Sadia Allin, country director for Plan International, poses for a photograph at her office in Hargeisa, Somaliland, a semi-autonomous breakaway region of Somalia, Monday, Feb. 7, 2022. Officials and health workers say cases of female genital mutilation increased during the pandemic. (AP Photo/Brian Inganga)
Incidents of female genital mutilation have risen alarmingly in Somaliland during the pandemic, according to activists and officials interviewed by the AP. One reason: The practice provides income for FGM practitioners, known as “cutters,” who travel door-to-door offering their services. One cutter continues her work despite acknowledging—thanks to decades of public education and advocacy efforts—that there are no medical reasons for a practice that can cause serious lifelong medical and reproductive harm, if not death. It remains legal in Somaliland, a semi-autonomous breakaway region of Somalia.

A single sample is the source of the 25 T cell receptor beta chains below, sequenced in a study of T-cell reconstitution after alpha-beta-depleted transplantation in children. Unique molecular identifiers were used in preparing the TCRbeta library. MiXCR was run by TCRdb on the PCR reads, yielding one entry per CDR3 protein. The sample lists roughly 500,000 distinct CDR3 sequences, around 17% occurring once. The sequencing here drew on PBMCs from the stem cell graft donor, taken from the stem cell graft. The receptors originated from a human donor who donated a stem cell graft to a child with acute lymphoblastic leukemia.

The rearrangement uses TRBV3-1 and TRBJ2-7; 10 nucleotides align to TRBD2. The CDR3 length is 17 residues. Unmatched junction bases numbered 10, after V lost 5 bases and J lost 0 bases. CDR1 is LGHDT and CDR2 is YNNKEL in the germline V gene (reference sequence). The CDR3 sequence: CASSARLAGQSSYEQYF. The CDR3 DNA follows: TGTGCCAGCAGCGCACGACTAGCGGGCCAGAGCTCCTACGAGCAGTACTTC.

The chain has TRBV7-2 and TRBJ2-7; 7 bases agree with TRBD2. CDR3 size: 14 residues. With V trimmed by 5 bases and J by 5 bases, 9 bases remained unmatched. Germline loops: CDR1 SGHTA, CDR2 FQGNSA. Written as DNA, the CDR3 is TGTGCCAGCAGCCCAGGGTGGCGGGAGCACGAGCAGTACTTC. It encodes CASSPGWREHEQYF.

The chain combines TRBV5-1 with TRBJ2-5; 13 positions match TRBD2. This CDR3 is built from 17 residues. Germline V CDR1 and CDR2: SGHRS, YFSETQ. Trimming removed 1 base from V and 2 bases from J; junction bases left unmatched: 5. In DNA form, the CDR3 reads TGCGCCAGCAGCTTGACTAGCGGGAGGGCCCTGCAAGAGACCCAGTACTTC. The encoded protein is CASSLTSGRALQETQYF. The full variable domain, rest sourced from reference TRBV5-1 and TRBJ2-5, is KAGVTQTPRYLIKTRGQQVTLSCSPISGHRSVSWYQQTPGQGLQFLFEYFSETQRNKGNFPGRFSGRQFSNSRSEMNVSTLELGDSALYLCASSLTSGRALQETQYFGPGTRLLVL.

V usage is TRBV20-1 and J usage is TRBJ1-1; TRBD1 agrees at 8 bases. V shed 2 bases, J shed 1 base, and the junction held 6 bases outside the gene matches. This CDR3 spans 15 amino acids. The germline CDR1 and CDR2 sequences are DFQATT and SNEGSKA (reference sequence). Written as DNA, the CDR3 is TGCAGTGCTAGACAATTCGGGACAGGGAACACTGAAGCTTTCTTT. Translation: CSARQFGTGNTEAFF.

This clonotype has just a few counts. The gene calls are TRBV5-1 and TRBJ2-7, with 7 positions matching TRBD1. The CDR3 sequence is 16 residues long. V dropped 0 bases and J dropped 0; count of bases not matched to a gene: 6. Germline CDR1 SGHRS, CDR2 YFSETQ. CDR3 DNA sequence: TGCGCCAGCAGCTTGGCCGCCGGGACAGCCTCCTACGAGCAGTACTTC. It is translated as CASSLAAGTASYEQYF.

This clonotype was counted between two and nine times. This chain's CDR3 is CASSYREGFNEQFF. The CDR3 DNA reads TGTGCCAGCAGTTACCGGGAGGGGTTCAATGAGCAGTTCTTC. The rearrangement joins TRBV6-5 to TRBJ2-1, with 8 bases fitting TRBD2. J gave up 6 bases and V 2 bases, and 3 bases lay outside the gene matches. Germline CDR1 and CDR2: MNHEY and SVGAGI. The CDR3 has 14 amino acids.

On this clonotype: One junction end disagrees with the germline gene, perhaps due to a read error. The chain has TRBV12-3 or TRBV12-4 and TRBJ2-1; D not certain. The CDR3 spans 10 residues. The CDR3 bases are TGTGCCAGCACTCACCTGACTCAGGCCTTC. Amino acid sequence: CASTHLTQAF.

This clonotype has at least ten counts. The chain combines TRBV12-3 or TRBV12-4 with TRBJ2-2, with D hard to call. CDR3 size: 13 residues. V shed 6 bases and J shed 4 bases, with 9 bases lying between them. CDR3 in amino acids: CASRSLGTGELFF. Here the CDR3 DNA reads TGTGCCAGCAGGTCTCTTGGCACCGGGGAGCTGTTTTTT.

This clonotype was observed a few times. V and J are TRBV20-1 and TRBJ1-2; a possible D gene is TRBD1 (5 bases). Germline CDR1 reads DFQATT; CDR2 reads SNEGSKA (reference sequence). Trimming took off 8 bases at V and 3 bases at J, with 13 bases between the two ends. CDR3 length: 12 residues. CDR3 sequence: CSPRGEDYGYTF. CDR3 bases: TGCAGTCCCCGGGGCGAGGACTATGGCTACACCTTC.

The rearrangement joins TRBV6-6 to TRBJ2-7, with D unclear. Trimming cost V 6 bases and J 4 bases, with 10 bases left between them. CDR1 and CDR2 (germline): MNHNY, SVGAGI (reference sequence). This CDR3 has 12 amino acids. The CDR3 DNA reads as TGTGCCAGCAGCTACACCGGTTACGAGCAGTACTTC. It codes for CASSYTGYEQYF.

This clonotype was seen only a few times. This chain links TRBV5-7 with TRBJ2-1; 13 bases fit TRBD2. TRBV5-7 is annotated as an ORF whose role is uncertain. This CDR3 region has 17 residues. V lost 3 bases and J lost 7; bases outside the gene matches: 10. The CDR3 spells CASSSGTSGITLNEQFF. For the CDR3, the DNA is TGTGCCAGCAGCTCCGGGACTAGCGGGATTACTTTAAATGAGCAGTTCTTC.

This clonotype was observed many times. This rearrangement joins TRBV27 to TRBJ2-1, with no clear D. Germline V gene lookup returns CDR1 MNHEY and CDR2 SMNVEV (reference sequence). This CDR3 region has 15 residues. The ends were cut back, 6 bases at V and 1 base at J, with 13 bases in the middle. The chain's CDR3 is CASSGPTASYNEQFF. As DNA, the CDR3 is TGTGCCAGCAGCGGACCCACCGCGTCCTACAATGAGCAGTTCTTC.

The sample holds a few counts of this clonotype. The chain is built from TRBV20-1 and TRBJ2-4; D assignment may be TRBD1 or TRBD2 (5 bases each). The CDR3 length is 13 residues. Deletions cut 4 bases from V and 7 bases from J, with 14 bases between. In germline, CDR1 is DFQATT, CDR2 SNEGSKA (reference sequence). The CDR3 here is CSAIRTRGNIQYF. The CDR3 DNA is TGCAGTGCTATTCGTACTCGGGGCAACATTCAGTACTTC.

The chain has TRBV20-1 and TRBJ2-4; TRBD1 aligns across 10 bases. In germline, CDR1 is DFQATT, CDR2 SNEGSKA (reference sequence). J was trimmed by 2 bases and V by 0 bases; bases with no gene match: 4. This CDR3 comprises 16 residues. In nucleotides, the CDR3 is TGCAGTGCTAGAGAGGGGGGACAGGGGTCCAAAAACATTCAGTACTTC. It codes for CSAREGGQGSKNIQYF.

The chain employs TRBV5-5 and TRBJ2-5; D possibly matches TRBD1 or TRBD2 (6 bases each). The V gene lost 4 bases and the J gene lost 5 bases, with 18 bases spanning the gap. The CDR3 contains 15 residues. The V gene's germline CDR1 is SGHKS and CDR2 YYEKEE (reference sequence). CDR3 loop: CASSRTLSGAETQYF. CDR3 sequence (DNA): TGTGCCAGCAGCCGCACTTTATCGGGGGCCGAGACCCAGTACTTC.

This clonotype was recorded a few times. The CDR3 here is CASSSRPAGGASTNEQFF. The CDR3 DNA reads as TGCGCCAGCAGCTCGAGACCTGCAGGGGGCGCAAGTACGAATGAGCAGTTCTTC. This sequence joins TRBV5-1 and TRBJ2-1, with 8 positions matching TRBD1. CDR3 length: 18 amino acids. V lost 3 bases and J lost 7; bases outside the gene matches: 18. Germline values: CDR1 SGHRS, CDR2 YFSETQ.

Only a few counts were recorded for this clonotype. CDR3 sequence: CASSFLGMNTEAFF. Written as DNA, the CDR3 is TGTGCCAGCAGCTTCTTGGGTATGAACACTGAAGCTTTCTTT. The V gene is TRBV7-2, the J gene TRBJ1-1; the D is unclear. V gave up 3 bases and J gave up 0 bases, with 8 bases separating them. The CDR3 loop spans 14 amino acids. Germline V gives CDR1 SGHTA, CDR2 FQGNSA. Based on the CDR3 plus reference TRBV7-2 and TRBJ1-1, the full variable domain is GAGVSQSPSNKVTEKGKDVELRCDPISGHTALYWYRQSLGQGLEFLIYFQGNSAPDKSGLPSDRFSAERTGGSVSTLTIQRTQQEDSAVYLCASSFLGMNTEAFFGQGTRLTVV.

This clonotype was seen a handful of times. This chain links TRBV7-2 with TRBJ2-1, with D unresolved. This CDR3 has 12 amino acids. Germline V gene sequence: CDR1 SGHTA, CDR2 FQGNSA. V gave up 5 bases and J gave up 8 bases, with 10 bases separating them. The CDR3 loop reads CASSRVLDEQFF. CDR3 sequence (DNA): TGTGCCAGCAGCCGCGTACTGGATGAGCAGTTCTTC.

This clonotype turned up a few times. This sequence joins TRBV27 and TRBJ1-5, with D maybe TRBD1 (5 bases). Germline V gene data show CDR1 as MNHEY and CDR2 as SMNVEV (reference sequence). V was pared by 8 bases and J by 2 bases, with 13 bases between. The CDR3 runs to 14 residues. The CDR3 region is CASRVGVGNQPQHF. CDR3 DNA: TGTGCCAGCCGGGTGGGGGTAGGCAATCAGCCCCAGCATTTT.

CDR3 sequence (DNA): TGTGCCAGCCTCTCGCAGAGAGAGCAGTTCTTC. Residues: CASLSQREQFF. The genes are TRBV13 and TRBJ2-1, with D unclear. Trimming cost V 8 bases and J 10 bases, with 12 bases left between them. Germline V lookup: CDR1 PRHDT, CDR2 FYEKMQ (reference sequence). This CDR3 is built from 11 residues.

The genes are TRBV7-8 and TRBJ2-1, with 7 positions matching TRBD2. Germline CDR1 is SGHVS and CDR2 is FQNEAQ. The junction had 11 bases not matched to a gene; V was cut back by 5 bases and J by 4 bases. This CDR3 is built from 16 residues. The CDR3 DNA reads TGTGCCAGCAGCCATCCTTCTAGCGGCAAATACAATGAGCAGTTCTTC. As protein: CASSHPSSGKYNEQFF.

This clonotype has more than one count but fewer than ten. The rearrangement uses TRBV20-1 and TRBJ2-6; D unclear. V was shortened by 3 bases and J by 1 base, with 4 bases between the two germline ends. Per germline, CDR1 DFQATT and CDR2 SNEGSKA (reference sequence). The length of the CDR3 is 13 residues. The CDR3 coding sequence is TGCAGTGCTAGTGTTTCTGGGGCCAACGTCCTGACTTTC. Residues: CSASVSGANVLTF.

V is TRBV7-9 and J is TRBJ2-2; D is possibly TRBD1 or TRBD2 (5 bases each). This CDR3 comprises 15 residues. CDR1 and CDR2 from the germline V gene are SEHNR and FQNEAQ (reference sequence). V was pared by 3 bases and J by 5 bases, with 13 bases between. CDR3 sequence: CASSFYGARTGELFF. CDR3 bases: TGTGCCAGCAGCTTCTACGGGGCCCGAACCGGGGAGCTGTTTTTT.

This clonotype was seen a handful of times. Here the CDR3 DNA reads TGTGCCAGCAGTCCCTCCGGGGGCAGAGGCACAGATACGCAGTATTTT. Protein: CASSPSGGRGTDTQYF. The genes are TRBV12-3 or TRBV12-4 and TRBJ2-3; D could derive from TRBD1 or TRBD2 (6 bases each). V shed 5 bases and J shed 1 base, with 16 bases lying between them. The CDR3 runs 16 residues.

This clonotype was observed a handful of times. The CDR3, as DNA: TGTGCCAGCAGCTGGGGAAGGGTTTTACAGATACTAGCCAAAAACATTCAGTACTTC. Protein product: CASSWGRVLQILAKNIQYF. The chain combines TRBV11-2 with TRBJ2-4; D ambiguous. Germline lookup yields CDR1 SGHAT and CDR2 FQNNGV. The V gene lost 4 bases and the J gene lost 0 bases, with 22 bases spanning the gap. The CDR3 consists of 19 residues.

Advocates say pandemic lockdowns kept girls out of school, making them vulnerable to cutters. Also, economic pressures led impoverished parents to give their daughters in marriage, for which FGM is a cultural expectation. Somaliland already had the highest rate of FGM in the world before the pandemic, with 98% of girls undergoing it between ages 5 and 11. The majority experience the most severe kind, being sewn up until marriage, although less severe methods exist. Before COVID-19, activists said they were gaining momentum toward a law barring FGM for good, but progress has never been easy.
Tensions were evident last month, when leaders gathered for the UN-sponsored International Day of Zero Tolerance for FGM. Former first lady Edna Adan Ismail gave a fiery speech in favor of banning the practice. But the religious affairs minister, Abdirizak Hussein Ali Albani, merely acknowledged the most severe consequences of FGM while suggesting less severe methods should remain optional. His comments reflected the thinking of many in Somaliland’s powerful religious community.
With the pandemic subsiding, activists hope to recapture their momentum, but another challenge remains: every lawmaker in Somaliland is a man. Even a hard-won law will face certain cultural backlash. Ismail offered a blunt assessment: “Whatever women say … at the end of the day there’s some imam who says, ‘Oh, this is wrong.’ Those few words wipe out all the efforts that have been done.” (Read more Somaliland stories.)